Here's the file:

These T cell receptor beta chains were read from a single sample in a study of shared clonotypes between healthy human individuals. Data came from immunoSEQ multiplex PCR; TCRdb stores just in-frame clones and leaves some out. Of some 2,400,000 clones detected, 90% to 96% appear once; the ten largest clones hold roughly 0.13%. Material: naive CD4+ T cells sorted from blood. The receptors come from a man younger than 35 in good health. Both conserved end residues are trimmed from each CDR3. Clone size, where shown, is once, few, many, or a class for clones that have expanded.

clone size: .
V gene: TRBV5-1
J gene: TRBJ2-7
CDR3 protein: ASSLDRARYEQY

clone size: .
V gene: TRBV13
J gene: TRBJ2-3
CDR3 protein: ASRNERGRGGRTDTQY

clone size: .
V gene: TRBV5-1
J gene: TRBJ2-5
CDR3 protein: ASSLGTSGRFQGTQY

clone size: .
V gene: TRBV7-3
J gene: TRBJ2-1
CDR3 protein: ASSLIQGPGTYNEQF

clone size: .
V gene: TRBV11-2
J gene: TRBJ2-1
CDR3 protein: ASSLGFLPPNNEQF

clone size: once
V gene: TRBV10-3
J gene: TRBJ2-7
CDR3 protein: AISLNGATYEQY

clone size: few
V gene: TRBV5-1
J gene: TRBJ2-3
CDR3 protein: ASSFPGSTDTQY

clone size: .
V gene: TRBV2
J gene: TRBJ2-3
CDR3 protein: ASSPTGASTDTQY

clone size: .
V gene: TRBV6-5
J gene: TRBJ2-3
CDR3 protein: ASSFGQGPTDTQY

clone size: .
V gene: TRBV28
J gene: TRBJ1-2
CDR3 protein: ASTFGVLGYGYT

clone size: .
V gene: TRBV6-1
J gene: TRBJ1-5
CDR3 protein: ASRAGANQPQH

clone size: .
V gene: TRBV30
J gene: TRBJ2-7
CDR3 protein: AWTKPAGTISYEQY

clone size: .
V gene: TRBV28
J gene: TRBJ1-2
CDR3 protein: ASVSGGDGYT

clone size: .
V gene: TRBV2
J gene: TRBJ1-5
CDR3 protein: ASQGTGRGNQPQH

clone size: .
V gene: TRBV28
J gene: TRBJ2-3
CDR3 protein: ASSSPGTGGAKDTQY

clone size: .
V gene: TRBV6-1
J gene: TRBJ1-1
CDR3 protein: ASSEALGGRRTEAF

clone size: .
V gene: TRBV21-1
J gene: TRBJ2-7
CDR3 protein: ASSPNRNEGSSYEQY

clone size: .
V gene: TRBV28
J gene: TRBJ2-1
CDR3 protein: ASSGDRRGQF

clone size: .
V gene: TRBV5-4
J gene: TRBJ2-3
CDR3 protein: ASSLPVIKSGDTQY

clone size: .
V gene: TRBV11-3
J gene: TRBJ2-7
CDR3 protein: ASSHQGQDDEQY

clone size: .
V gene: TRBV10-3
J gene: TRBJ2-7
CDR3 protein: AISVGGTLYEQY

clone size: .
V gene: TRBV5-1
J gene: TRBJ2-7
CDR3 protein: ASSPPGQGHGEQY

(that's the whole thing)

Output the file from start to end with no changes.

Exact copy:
These T cell receptor beta chains were read from a single sample in a study of shared clonotypes between healthy human individuals. Data came from immunoSEQ multiplex PCR; TCRdb stores just in-frame clones and leaves some out. Of some 2,400,000 clones detected, 90% to 96% appear once; the ten largest clones hold roughly 0.13%. Material: naive CD4+ T cells sorted from blood. The receptors come from a man younger than 35 in good health. Both conserved end residues are trimmed from each CDR3. Clone size, where shown, is once, few, many, or a class for clones that have expanded.

clone size: .
V gene: TRBV5-1
J gene: TRBJ2-7
CDR3 protein: ASSLDRARYEQY

clone size: .
V gene: TRBV13
J gene: TRBJ2-3
CDR3 protein: ASRNERGRGGRTDTQY

clone size: .
V gene: TRBV5-1
J gene: TRBJ2-5
CDR3 protein: ASSLGTSGRFQGTQY

clone size: .
V gene: TRBV7-3
J gene: TRBJ2-1
CDR3 protein: ASSLIQGPGTYNEQF

clone size: .
V gene: TRBV11-2
J gene: TRBJ2-1
CDR3 protein: ASSLGFLPPNNEQF

clone size: once
V gene: TRBV10-3
J gene: TRBJ2-7
CDR3 protein: AISLNGATYEQY

clone size: few
V gene: TRBV5-1
J gene: TRBJ2-3
CDR3 protein: ASSFPGSTDTQY

clone size: .
V gene: TRBV2
J gene: TRBJ2-3
CDR3 protein: ASSPTGASTDTQY

clone size: .
V gene: TRBV6-5
J gene: TRBJ2-3
CDR3 protein: ASSFGQGPTDTQY

clone size: .
V gene: TRBV28
J gene: TRBJ1-2
CDR3 protein: ASTFGVLGYGYT

clone size: .
V gene: TRBV6-1
J gene: TRBJ1-5
CDR3 protein: ASRAGANQPQH

clone size: .
V gene: TRBV30
J gene: TRBJ2-7
CDR3 protein: AWTKPAGTISYEQY

clone size: .
V gene: TRBV28
J gene: TRBJ1-2
CDR3 protein: ASVSGGDGYT

clone size: .
V gene: TRBV2
J gene: TRBJ1-5
CDR3 protein: ASQGTGRGNQPQH

clone size: .
V gene: TRBV28
J gene: TRBJ2-3
CDR3 protein: ASSSPGTGGAKDTQY

clone size: .
V gene: TRBV6-1
J gene: TRBJ1-1
CDR3 protein: ASSEALGGRRTEAF

clone size: .
V gene: TRBV21-1
J gene: TRBJ2-7
CDR3 protein: ASSPNRNEGSSYEQY

clone size: .
V gene: TRBV28
J gene: TRBJ2-1
CDR3 protein: ASSGDRRGQF

clone size: .
V gene: TRBV5-4
J gene: TRBJ2-3
CDR3 protein: ASSLPVIKSGDTQY

clone size: .
V gene: TRBV11-3
J gene: TRBJ2-7
CDR3 protein: ASSHQGQDDEQY

clone size: .
V gene: TRBV10-3
J gene: TRBJ2-7
CDR3 protein: AISVGGTLYEQY

clone size: .
V gene: TRBV5-1
J gene: TRBJ2-7
CDR3 protein: ASSPPGQGHGEQY